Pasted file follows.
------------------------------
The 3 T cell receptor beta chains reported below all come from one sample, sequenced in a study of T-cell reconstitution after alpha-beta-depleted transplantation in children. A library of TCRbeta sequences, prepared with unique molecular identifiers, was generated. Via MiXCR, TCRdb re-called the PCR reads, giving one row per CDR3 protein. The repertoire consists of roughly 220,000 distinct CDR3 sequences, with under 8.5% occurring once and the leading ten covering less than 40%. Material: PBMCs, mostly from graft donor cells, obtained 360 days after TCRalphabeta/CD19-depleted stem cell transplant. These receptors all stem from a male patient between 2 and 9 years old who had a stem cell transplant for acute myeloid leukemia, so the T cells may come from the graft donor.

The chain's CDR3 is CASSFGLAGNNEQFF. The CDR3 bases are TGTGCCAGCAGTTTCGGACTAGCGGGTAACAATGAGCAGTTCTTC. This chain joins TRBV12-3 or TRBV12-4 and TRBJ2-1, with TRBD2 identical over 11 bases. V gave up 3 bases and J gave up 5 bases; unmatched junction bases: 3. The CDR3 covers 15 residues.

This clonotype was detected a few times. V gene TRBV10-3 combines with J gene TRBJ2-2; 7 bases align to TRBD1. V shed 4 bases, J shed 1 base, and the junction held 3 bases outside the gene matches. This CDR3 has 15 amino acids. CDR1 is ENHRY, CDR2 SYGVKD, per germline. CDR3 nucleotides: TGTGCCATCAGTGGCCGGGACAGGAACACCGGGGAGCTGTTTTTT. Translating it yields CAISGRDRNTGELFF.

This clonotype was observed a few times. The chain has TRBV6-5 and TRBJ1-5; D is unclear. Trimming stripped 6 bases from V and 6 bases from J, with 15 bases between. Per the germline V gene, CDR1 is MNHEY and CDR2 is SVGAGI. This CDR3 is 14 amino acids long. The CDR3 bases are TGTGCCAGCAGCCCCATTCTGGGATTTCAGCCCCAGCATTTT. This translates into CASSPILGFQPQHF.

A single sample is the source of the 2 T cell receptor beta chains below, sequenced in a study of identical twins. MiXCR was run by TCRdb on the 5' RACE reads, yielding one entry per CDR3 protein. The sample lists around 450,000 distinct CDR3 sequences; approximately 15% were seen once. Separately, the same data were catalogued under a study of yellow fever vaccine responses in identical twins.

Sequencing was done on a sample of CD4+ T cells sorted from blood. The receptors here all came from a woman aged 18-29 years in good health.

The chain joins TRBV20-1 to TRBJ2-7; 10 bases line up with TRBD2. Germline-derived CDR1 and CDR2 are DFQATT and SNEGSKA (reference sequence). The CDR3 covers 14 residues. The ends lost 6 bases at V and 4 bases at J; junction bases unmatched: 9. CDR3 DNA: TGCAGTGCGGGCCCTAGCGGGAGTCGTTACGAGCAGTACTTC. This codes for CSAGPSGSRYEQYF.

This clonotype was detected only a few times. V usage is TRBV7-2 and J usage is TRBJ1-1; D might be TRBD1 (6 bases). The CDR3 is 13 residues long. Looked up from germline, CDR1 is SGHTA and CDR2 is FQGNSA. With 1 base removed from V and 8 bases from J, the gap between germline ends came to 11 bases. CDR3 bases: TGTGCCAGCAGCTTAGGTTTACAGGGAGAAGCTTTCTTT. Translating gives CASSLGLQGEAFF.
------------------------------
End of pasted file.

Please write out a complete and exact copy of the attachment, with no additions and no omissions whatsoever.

The 3 T cell receptor beta chains reported below all come from one sample, sequenced in a study of T-cell reconstitution after alpha-beta-depleted transplantation in children. A library of TCRbeta sequences, prepared with unique molecular identifiers, was generated. Via MiXCR, TCRdb re-called the PCR reads, giving one row per CDR3 protein. The repertoire consists of roughly 220,000 distinct CDR3 sequences, with under 8.5% occurring once and the leading ten covering less than 40%. Material: PBMCs, mostly from graft donor cells, obtained 360 days after TCRalphabeta/CD19-depleted stem cell transplant. These receptors all stem from a male patient between 2 and 9 years old who had a stem cell transplant for acute myeloid leukemia, so the T cells may come from the graft donor.

The chain's CDR3 is CASSFGLAGNNEQFF. The CDR3 bases are TGTGCCAGCAGTTTCGGACTAGCGGGTAACAATGAGCAGTTCTTC. This chain joins TRBV12-3 or TRBV12-4 and TRBJ2-1, with TRBD2 identical over 11 bases. V gave up 3 bases and J gave up 5 bases; unmatched junction bases: 3. The CDR3 covers 15 residues.

This clonotype was detected a few times. V gene TRBV10-3 combines with J gene TRBJ2-2; 7 bases align to TRBD1. V shed 4 bases, J shed 1 base, and the junction held 3 bases outside the gene matches. This CDR3 has 15 amino acids. CDR1 is ENHRY, CDR2 SYGVKD, per germline. CDR3 nucleotides: TGTGCCATCAGTGGCCGGGACAGGAACACCGGGGAGCTGTTTTTT. Translating it yields CAISGRDRNTGELFF.

This clonotype was observed a few times. The chain has TRBV6-5 and TRBJ1-5; D is unclear. Trimming stripped 6 bases from V and 6 bases from J, with 15 bases between. Per the germline V gene, CDR1 is MNHEY and CDR2 is SVGAGI. This CDR3 is 14 amino acids long. The CDR3 bases are TGTGCCAGCAGCCCCATTCTGGGATTTCAGCCCCAGCATTTT. This translates into CASSPILGFQPQHF.

A single sample is the source of the 2 T cell receptor beta chains below, sequenced in a study of identical twins. MiXCR was run by TCRdb on the 5' RACE reads, yielding one entry per CDR3 protein. The sample lists around 450,000 distinct CDR3 sequences; approximately 15% were seen once. Separately, the same data were catalogued under a study of yellow fever vaccine responses in identical twins.

Sequencing was done on a sample of CD4+ T cells sorted from blood. The receptors here all came from a woman aged 18-29 years in good health.

The chain joins TRBV20-1 to TRBJ2-7; 10 bases line up with TRBD2. Germline-derived CDR1 and CDR2 are DFQATT and SNEGSKA (reference sequence). The CDR3 covers 14 residues. The ends lost 6 bases at V and 4 bases at J; junction bases unmatched: 9. CDR3 DNA: TGCAGTGCGGGCCCTAGCGGGAGTCGTTACGAGCAGTACTTC. This codes for CSAGPSGSRYEQYF.

This clonotype was detected only a few times. V usage is TRBV7-2 and J usage is TRBJ1-1; D might be TRBD1 (6 bases). The CDR3 is 13 residues long. Looked up from germline, CDR1 is SGHTA and CDR2 is FQGNSA. With 1 base removed from V and 8 bases from J, the gap between germline ends came to 11 bases. CDR3 bases: TGTGCCAGCAGCTTAGGTTTACAGGGAGAAGCTTTCTTT. Translating gives CASSLGLQGEAFF.